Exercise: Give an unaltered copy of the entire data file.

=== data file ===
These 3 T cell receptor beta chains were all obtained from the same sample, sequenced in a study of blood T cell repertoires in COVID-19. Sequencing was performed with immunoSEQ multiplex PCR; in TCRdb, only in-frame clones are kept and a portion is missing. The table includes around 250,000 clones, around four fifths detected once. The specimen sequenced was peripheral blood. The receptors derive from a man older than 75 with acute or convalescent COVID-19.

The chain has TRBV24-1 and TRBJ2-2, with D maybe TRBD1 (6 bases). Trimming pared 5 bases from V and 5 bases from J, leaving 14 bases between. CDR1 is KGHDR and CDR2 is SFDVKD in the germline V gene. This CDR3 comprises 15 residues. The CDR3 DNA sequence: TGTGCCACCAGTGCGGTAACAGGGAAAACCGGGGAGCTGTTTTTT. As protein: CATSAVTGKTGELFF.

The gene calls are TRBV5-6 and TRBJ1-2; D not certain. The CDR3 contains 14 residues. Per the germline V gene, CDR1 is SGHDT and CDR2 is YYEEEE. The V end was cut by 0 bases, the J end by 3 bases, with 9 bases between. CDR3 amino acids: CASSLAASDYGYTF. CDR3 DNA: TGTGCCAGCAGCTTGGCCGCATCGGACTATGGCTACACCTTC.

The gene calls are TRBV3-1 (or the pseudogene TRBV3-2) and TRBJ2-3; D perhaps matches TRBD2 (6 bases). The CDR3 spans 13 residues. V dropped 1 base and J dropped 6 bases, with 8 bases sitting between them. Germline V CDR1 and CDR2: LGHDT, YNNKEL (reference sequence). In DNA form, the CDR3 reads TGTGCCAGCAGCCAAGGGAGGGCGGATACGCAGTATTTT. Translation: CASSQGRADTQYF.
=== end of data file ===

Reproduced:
These 3 T cell receptor beta chains were all obtained from the same sample, sequenced in a study of blood T cell repertoires in COVID-19. Sequencing was performed with immunoSEQ multiplex PCR; in TCRdb, only in-frame clones are kept and a portion is missing. The table includes around 250,000 clones, around four fifths detected once. The specimen sequenced was peripheral blood. The receptors derive from a man older than 75 with acute or convalescent COVID-19.

The chain has TRBV24-1 and TRBJ2-2, with D maybe TRBD1 (6 bases). Trimming pared 5 bases from V and 5 bases from J, leaving 14 bases between. CDR1 is KGHDR and CDR2 is SFDVKD in the germline V gene. This CDR3 comprises 15 residues. The CDR3 DNA sequence: TGTGCCACCAGTGCGGTAACAGGGAAAACCGGGGAGCTGTTTTTT. As protein: CATSAVTGKTGELFF.

The gene calls are TRBV5-6 and TRBJ1-2; D not certain. The CDR3 contains 14 residues. Per the germline V gene, CDR1 is SGHDT and CDR2 is YYEEEE. The V end was cut by 0 bases, the J end by 3 bases, with 9 bases between. CDR3 amino acids: CASSLAASDYGYTF. CDR3 DNA: TGTGCCAGCAGCTTGGCCGCATCGGACTATGGCTACACCTTC.

The gene calls are TRBV3-1 (or the pseudogene TRBV3-2) and TRBJ2-3; D perhaps matches TRBD2 (6 bases). The CDR3 spans 13 residues. V dropped 1 base and J dropped 6 bases, with 8 bases sitting between them. Germline V CDR1 and CDR2: LGHDT, YNNKEL (reference sequence). In DNA form, the CDR3 reads TGTGCCAGCAGCCAAGGGAGGGCGGATACGCAGTATTTT. Translation: CASSQGRADTQYF.